</ mark>

    P.S. Shameless plug – I wrote a bit on this subject back in February –  – some things have moved on since then but most of what I wrote still stands.

  6. Mark Wilson says:


    I’ll freely admit that you make some valid points… and I definitely don’t want to turn this discussion into an Apple vs. Microsoft one – there are far better things to discuss in this world, especially on a Microsoft blog!

    "Why not put the whole back catalogue up for on-demand download"

    Why not indeed?  Price it around the same as for existing VHS or DVD-based distributions and share the royalties in a similar manner.  This would also get around some of the issues with limiting the BBC’s Internet content to UK consumers. And the way that EMI have opened their music catalogue is particularly interesting – I can have the low-quality DRM-restricted version for one price, or the higher-quality, DRM-free version for a small (25%) premium (both versions contain tracking information).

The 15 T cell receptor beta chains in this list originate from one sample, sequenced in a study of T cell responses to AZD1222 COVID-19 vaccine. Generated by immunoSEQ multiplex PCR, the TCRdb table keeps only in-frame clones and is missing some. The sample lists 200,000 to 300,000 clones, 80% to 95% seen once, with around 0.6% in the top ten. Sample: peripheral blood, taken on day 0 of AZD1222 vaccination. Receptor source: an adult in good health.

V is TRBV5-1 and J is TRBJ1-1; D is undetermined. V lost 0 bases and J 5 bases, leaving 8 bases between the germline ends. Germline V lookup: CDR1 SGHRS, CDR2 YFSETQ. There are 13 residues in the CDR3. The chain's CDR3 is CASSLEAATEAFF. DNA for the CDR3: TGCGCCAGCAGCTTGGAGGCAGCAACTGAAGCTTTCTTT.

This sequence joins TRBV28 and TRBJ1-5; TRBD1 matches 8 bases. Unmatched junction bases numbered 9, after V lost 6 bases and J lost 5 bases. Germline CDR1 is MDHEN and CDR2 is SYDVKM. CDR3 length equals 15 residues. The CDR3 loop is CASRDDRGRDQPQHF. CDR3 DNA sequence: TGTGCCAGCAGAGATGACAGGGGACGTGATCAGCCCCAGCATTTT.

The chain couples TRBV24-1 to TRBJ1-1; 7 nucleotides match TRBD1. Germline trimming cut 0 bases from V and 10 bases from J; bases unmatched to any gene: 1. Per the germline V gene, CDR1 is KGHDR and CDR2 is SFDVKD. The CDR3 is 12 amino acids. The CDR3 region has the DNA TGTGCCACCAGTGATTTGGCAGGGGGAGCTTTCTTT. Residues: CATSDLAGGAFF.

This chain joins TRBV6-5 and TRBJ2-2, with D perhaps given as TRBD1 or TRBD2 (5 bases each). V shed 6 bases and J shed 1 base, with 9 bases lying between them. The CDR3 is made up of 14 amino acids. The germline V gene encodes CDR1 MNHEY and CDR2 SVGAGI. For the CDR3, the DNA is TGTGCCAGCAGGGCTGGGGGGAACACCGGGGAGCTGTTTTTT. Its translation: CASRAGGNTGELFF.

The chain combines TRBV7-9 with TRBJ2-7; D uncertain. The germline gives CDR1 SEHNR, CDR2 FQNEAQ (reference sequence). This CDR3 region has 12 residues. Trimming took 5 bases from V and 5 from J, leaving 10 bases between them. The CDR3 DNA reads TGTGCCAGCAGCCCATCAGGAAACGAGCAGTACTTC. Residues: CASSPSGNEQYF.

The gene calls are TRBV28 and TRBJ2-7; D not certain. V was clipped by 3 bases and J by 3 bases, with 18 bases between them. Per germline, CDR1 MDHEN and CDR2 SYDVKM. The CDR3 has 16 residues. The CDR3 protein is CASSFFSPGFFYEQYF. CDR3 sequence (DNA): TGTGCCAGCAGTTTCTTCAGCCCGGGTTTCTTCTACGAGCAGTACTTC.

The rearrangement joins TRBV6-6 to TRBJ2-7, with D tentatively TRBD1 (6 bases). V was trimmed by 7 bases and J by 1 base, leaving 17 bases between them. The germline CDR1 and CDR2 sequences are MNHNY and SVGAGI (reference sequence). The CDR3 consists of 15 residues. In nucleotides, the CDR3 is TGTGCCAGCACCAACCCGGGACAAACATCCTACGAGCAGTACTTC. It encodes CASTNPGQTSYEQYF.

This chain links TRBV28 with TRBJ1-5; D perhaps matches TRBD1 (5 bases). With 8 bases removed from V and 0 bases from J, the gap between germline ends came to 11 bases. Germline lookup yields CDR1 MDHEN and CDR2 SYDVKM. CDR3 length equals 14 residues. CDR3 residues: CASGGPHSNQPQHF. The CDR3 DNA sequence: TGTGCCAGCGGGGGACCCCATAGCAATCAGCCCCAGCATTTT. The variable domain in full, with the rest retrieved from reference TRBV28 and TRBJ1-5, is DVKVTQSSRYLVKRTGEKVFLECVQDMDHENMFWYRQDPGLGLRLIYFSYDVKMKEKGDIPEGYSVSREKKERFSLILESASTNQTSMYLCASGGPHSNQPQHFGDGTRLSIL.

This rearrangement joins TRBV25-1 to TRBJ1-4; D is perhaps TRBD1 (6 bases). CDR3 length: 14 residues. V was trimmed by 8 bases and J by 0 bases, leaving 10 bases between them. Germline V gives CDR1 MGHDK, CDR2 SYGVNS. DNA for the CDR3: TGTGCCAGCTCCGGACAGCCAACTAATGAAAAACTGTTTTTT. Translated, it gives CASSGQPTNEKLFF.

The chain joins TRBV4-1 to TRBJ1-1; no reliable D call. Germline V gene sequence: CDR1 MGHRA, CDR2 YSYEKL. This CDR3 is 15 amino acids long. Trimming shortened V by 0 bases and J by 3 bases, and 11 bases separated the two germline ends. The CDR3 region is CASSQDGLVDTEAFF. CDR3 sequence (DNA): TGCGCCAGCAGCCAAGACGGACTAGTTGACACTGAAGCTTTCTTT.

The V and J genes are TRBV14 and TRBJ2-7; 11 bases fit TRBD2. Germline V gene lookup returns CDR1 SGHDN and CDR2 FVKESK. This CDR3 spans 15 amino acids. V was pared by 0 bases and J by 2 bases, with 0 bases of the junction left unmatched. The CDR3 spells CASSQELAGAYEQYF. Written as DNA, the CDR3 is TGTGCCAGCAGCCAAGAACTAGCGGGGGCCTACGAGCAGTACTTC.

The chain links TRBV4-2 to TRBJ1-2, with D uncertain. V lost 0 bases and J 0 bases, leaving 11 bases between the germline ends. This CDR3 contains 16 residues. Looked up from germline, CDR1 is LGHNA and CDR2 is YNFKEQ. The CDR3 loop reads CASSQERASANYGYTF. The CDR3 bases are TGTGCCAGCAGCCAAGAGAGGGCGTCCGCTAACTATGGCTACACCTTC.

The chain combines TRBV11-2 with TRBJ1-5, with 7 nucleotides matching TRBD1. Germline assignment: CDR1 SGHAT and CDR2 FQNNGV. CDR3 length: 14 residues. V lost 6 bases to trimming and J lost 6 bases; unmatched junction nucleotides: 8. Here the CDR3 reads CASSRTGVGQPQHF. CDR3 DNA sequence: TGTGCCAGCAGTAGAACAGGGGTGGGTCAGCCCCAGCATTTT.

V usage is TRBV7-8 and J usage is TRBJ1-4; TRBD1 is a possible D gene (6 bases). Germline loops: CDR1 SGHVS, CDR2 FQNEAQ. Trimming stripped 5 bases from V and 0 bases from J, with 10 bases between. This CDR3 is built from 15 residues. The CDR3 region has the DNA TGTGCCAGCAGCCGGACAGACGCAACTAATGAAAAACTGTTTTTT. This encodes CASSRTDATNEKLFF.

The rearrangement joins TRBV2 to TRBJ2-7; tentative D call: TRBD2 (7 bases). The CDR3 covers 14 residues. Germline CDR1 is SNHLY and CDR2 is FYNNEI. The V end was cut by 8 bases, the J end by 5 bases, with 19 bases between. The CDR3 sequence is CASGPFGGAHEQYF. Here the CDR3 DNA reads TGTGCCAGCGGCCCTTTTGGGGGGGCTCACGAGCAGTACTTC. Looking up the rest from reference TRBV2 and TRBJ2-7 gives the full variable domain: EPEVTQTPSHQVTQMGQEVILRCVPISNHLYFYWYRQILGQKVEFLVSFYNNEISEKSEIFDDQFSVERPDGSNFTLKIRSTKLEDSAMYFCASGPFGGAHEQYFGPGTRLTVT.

Quoting you from elsewhere "If legal copies are easy to work with and cheap the incentive for piracy goes away"

    Absolutely – which is why multiple competing DRM systems are anti-consumer as they impinge on the ease of use.  Seems to me that the French had something right in wanting Apple to open up its closed ecosystem.

    "Would you want the BBC to spend millions writing, testing and supporting an in-house cross platform DRM product" No. If we have to have DRM, I’d like Apple, Microsoft and whoever else to work together and provide an industry standard that we can all use, whatever the operating system.

    Cheers, Mark

  7. Mark Wilson says:

    I’m not arguing FOR a monopoly… I’m just saying if we have to have DRM (personally, I’m not convinced that it is absolutely necessary), then that the major vendors should work together and define a common standard so that ease of use is maintained for all consumers, regardless of their device/platform choice.